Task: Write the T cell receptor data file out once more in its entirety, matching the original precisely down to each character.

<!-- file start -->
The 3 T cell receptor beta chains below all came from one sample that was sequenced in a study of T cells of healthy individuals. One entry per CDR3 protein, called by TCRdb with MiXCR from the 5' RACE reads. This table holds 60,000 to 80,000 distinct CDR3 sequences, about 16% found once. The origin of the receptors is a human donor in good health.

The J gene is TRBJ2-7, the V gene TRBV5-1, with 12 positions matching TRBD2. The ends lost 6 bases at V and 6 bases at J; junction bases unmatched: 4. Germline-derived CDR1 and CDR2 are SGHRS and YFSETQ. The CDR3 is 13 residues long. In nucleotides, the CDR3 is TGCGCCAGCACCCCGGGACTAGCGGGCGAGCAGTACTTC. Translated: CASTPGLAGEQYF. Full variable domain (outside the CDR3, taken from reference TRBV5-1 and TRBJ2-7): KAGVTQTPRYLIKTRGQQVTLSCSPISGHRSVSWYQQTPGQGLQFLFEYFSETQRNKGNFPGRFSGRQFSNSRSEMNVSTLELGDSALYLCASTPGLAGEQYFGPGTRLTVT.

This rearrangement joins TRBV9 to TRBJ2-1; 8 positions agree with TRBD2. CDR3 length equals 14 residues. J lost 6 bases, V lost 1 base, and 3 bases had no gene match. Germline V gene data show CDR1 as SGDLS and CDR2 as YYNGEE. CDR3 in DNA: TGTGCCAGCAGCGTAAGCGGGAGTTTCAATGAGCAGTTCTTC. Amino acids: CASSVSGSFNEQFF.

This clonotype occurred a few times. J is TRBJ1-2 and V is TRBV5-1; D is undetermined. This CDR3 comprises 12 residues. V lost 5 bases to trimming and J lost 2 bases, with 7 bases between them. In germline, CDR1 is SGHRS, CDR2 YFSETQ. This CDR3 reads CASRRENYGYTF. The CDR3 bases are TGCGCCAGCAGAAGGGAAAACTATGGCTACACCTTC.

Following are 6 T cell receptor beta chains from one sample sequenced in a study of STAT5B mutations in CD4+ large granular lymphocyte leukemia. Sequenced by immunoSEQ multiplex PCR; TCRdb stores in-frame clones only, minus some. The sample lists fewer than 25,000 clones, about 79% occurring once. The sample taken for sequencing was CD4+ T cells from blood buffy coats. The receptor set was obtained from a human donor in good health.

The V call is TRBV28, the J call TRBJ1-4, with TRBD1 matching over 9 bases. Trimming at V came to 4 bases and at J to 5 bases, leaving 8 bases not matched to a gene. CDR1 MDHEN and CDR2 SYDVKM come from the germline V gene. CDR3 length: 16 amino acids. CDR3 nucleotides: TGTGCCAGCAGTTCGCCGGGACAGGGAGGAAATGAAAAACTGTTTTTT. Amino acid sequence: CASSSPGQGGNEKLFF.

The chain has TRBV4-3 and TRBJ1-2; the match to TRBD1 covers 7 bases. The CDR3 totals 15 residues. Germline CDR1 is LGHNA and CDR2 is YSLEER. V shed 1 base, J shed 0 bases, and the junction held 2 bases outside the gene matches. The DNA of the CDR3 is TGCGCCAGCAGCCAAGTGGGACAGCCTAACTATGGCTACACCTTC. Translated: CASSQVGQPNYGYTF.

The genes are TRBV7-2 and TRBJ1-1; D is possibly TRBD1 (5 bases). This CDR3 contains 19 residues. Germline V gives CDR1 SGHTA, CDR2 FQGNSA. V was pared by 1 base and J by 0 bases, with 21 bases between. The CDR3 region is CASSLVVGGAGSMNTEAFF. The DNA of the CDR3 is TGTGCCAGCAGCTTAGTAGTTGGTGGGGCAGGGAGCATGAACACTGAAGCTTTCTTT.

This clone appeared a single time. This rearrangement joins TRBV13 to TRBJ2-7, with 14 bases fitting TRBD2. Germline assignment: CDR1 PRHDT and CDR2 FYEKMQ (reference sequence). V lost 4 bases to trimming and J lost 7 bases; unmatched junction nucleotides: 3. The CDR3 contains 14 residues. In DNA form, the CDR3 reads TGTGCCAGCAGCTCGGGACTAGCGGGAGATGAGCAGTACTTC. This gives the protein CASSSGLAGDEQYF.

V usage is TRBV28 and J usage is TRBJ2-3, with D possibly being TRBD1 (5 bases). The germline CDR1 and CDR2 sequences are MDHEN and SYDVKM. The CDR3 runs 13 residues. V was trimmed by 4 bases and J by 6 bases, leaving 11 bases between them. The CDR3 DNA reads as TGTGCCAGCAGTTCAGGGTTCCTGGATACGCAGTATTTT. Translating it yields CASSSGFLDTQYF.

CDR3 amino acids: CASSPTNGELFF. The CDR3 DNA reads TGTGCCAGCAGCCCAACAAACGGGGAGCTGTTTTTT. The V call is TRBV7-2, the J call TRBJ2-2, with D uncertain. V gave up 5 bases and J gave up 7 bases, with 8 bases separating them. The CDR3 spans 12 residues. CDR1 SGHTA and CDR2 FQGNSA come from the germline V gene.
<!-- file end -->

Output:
The 3 T cell receptor beta chains below all came from one sample that was sequenced in a study of T cells of healthy individuals. One entry per CDR3 protein, called by TCRdb with MiXCR from the 5' RACE reads. This table holds 60,000 to 80,000 distinct CDR3 sequences, about 16% found once. The origin of the receptors is a human donor in good health.

The J gene is TRBJ2-7, the V gene TRBV5-1, with 12 positions matching TRBD2. The ends lost 6 bases at V and 6 bases at J; junction bases unmatched: 4. Germline-derived CDR1 and CDR2 are SGHRS and YFSETQ. The CDR3 is 13 residues long. In nucleotides, the CDR3 is TGCGCCAGCACCCCGGGACTAGCGGGCGAGCAGTACTTC. Translated: CASTPGLAGEQYF. Full variable domain (outside the CDR3, taken from reference TRBV5-1 and TRBJ2-7): KAGVTQTPRYLIKTRGQQVTLSCSPISGHRSVSWYQQTPGQGLQFLFEYFSETQRNKGNFPGRFSGRQFSNSRSEMNVSTLELGDSALYLCASTPGLAGEQYFGPGTRLTVT.

This rearrangement joins TRBV9 to TRBJ2-1; 8 positions agree with TRBD2. CDR3 length equals 14 residues. J lost 6 bases, V lost 1 base, and 3 bases had no gene match. Germline V gene data show CDR1 as SGDLS and CDR2 as YYNGEE. CDR3 in DNA: TGTGCCAGCAGCGTAAGCGGGAGTTTCAATGAGCAGTTCTTC. Amino acids: CASSVSGSFNEQFF.

This clonotype occurred a few times. J is TRBJ1-2 and V is TRBV5-1; D is undetermined. This CDR3 comprises 12 residues. V lost 5 bases to trimming and J lost 2 bases, with 7 bases between them. In germline, CDR1 is SGHRS, CDR2 YFSETQ. This CDR3 reads CASRRENYGYTF. The CDR3 bases are TGCGCCAGCAGAAGGGAAAACTATGGCTACACCTTC.

Following are 6 T cell receptor beta chains from one sample sequenced in a study of STAT5B mutations in CD4+ large granular lymphocyte leukemia. Sequenced by immunoSEQ multiplex PCR; TCRdb stores in-frame clones only, minus some. The sample lists fewer than 25,000 clones, about 79% occurring once. The sample taken for sequencing was CD4+ T cells from blood buffy coats. The receptor set was obtained from a human donor in good health.

The V call is TRBV28, the J call TRBJ1-4, with TRBD1 matching over 9 bases. Trimming at V came to 4 bases and at J to 5 bases, leaving 8 bases not matched to a gene. CDR1 MDHEN and CDR2 SYDVKM come from the germline V gene. CDR3 length: 16 amino acids. CDR3 nucleotides: TGTGCCAGCAGTTCGCCGGGACAGGGAGGAAATGAAAAACTGTTTTTT. Amino acid sequence: CASSSPGQGGNEKLFF.

The chain has TRBV4-3 and TRBJ1-2; the match to TRBD1 covers 7 bases. The CDR3 totals 15 residues. Germline CDR1 is LGHNA and CDR2 is YSLEER. V shed 1 base, J shed 0 bases, and the junction held 2 bases outside the gene matches. The DNA of the CDR3 is TGCGCCAGCAGCCAAGTGGGACAGCCTAACTATGGCTACACCTTC. Translated: CASSQVGQPNYGYTF.

The genes are TRBV7-2 and TRBJ1-1; D is possibly TRBD1 (5 bases). This CDR3 contains 19 residues. Germline V gives CDR1 SGHTA, CDR2 FQGNSA. V was pared by 1 base and J by 0 bases, with 21 bases between. The CDR3 region is CASSLVVGGAGSMNTEAFF. The DNA of the CDR3 is TGTGCCAGCAGCTTAGTAGTTGGTGGGGCAGGGAGCATGAACACTGAAGCTTTCTTT.

This clone appeared a single time. This rearrangement joins TRBV13 to TRBJ2-7, with 14 bases fitting TRBD2. Germline assignment: CDR1 PRHDT and CDR2 FYEKMQ (reference sequence). V lost 4 bases to trimming and J lost 7 bases; unmatched junction nucleotides: 3. The CDR3 contains 14 residues. In DNA form, the CDR3 reads TGTGCCAGCAGCTCGGGACTAGCGGGAGATGAGCAGTACTTC. This gives the protein CASSSGLAGDEQYF.

V usage is TRBV28 and J usage is TRBJ2-3, with D possibly being TRBD1 (5 bases). The germline CDR1 and CDR2 sequences are MDHEN and SYDVKM. The CDR3 runs 13 residues. V was trimmed by 4 bases and J by 6 bases, leaving 11 bases between them. The CDR3 DNA reads as TGTGCCAGCAGTTCAGGGTTCCTGGATACGCAGTATTTT. Translating it yields CASSSGFLDTQYF.

CDR3 amino acids: CASSPTNGELFF. The CDR3 DNA reads TGTGCCAGCAGCCCAACAAACGGGGAGCTGTTTTTT. The V call is TRBV7-2, the J call TRBJ2-2, with D uncertain. V gave up 5 bases and J gave up 7 bases, with 8 bases separating them. The CDR3 spans 12 residues. CDR1 SGHTA and CDR2 FQGNSA come from the germline V gene.